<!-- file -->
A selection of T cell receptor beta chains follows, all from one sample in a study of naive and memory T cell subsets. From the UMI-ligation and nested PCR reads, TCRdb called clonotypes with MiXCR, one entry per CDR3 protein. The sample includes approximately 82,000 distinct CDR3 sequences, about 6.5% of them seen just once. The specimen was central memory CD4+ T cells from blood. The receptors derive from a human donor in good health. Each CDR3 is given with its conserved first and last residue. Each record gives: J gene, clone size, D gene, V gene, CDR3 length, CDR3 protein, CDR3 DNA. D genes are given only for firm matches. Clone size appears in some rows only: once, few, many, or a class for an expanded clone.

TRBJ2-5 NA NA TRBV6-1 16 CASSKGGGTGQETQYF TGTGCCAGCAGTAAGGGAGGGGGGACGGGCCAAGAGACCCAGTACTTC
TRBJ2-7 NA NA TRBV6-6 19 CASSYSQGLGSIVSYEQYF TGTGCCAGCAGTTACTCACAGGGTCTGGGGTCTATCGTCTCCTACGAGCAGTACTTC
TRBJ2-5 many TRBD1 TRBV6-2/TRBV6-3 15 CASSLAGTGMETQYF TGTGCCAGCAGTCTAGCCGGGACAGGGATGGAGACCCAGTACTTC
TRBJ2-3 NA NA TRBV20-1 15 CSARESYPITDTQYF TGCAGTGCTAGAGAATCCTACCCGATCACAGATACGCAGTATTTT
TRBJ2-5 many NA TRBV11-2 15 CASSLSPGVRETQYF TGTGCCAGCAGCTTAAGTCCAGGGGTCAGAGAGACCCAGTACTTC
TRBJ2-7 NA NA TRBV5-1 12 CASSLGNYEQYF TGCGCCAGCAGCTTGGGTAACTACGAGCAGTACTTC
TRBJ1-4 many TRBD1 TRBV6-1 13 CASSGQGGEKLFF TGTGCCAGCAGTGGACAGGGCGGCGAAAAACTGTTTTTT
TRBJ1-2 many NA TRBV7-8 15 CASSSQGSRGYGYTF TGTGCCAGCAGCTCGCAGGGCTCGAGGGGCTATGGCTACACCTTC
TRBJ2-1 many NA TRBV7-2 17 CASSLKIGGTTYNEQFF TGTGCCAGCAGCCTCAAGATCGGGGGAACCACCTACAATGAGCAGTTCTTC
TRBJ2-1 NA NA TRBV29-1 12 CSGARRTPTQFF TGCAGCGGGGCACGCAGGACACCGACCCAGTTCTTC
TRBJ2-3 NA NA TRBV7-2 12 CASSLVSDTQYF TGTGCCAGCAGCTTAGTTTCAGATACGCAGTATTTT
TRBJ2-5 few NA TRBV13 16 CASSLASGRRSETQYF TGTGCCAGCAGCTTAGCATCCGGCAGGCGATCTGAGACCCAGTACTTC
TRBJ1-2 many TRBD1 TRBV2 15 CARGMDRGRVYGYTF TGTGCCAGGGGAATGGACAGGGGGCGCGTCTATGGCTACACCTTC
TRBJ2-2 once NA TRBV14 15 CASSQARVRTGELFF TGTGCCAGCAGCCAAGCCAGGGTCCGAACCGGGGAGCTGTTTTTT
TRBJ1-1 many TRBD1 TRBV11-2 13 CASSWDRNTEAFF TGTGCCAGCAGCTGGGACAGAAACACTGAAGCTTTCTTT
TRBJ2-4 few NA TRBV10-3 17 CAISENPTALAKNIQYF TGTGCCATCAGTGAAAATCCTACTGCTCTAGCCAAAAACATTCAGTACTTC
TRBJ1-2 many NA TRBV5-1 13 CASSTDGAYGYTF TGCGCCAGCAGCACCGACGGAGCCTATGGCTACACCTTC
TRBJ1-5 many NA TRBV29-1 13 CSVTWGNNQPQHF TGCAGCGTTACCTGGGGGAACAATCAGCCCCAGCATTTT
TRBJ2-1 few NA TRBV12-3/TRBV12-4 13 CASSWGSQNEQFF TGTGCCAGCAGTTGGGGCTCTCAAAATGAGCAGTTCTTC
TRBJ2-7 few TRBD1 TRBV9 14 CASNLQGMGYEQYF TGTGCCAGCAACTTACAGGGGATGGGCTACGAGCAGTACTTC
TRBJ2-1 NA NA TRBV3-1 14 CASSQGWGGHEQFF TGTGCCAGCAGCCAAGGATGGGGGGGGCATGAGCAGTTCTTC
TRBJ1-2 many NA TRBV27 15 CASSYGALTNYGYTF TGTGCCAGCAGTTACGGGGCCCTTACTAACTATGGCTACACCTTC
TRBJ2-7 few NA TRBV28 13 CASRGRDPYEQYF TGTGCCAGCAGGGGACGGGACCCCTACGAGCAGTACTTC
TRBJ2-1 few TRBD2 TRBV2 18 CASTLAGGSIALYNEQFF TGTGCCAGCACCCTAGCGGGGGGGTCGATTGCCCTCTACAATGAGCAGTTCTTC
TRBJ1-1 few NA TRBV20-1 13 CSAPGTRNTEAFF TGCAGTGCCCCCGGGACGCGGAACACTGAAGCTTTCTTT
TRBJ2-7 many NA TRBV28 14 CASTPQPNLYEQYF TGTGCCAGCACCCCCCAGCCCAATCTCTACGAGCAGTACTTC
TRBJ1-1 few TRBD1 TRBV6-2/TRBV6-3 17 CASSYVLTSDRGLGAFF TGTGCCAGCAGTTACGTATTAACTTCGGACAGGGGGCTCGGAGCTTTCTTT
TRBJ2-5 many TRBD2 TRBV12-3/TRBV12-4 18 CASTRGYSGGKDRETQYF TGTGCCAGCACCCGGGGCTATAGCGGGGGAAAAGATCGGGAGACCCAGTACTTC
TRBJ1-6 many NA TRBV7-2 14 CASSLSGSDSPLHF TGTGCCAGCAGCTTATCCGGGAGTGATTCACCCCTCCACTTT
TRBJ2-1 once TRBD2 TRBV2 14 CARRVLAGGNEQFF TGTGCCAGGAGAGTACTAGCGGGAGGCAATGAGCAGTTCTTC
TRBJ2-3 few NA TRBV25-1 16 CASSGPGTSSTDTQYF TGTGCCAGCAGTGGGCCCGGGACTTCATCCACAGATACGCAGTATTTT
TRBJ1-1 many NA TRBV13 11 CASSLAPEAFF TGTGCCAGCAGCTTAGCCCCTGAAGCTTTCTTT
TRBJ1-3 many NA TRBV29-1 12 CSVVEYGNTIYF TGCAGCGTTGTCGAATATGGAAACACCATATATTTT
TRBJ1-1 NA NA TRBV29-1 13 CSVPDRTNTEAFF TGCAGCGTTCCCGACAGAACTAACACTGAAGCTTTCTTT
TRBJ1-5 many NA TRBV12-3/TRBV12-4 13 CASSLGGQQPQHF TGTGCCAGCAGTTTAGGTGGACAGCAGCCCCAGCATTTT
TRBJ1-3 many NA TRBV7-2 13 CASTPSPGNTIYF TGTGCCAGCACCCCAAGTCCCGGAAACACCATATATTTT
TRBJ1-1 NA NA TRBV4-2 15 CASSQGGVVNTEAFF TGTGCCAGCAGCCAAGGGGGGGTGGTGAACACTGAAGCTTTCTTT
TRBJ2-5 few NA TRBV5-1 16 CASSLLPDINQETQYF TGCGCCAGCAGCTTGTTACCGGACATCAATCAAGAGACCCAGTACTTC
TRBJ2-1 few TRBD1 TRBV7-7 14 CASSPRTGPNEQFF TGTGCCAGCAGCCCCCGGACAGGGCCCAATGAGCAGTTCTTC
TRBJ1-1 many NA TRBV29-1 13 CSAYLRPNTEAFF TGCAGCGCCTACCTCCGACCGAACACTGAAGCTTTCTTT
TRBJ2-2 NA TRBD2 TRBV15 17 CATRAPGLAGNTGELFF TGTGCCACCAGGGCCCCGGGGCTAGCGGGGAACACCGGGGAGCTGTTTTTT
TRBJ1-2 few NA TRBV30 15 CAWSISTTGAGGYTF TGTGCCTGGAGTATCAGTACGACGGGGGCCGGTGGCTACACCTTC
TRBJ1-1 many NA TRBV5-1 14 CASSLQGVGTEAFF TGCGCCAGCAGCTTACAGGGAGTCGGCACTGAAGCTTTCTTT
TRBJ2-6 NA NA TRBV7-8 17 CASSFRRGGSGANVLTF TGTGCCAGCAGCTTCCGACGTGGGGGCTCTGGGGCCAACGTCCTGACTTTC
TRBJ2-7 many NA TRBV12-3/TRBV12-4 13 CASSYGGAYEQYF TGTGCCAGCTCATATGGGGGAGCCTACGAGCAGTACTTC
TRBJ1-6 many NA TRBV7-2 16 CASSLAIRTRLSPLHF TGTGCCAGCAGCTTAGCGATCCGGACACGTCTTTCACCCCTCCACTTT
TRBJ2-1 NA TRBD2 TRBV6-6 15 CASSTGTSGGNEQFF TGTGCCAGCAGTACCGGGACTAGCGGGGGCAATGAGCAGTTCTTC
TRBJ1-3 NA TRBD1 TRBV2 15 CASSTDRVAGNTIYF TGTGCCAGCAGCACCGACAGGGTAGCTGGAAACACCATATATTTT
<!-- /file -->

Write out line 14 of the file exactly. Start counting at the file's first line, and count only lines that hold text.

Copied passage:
TRBJ1-2 many TRBD1 TRBV2 15 CARGMDRGRVYGYTF TGTGCCAGGGGAATGGACAGGGGGCGCGTCTATGGCTACACCTTC